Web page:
A python eating a community cat in Singapore has been caught on camera -- and it is not a pretty sight.
Although it shows the circle of life in urban Singapore, viewer discretion is advised:There was no mention where this incident took place.
The python can be seen biting onto a chonky grey cat, as the cat's head was lodge firmly in the python's mouth.
The cat appeared completely motionless.
It was apparent that the python was in the midst of consuming its furry one-piece meal wholesale, as its jaw appeared to have widened big enough to fit its prey.
Interrupted while eating
When the python got interrupted by handlers who used a rod to prod it, it recoiled instinctively and dragged the cat in its mouth across the parking lot towards a parked car.
Should have allowed python to eat
Some commenters, in response to the video, were of the opinion that the snake should have been allowed to finish its meal first.
In such situations, it is understood that the python will be caught and released into the wild again at an undisclosed location.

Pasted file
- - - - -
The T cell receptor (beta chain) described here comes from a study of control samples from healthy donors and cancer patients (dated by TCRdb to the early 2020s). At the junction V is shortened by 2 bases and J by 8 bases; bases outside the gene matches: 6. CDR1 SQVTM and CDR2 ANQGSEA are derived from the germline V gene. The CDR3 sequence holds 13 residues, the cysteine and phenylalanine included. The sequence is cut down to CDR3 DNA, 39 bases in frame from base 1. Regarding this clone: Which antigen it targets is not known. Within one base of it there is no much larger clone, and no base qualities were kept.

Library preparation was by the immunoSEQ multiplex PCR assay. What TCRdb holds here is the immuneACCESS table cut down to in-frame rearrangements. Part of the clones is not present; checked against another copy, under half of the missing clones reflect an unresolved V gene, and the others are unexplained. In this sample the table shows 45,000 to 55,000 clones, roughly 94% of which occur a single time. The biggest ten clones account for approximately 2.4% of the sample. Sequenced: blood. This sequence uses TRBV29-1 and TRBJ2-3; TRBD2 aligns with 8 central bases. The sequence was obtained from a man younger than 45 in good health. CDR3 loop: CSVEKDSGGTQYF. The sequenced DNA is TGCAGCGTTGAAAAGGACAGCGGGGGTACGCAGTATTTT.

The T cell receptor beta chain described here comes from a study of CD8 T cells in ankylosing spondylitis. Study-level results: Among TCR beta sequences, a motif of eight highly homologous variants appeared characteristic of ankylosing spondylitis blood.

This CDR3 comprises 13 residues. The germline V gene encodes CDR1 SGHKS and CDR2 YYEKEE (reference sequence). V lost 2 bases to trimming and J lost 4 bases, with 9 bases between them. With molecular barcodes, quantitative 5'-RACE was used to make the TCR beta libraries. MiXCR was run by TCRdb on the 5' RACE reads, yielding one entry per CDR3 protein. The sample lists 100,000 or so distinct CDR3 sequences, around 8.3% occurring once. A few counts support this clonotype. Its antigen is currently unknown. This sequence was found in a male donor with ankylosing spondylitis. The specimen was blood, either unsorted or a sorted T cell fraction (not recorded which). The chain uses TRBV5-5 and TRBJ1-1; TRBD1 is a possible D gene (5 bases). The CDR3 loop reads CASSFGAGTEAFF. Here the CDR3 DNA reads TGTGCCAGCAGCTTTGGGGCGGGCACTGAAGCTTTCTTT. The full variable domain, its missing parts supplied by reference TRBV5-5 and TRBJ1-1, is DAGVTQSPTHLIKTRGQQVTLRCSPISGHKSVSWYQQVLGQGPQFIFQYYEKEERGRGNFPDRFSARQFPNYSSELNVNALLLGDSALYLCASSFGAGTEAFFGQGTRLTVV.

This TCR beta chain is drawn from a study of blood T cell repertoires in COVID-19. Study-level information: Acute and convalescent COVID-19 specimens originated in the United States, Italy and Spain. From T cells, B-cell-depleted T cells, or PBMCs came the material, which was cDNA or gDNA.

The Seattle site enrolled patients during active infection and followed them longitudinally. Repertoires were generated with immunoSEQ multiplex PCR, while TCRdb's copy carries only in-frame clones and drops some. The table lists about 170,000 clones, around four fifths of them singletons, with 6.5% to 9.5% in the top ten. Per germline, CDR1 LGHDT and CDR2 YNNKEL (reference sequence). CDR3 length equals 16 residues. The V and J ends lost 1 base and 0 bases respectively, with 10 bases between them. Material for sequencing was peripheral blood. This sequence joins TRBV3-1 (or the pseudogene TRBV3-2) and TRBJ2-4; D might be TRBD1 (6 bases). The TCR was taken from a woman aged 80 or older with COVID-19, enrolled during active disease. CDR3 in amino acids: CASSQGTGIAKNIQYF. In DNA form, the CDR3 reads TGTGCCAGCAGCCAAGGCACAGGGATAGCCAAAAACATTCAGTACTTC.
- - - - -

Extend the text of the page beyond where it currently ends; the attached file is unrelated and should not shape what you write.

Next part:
It would have to hunt for food again if it failed to eat this time.
Pythons eating cats
Pythons eating a cat in Singapore is not new.
The occurrence is common enough so much so a python consumed a beloved chonky ginger cat in Redhill recently.
Background on pythons in Singapore
Reticulated pythons are native to Singapore and they have adapted well to the urban areas.
Pythons prey on smaller animals such as rats, and sometimes even cats.
Previously, wildlife rescue group Acres explained that the curious nature of cats may make them an easy target if they got close to the snake.
While incidents of community cats being eaten up by pythons have saddened residents, both animals are part of the ecosystem in this urban city.
"We feel sorry for the loss of the beloved cat. It is unfortunate but these are some of the risks community animals will face in our urban landscape. They are all animals trying to survive."
What to do if you see a python in Singapore
Like many other wild animals, pythons are shy and will not attack unless provoked or threatened.
If you see python or snakes in urban areas, you can call the Acres wildlife rescue hotline at 9783 7782 or NParks at 1800-476-1600 which will send an expert to assist you.
If a snake is spotted near trees, bushes or in drains, it is advised to leave them alone as these are their natural habitats.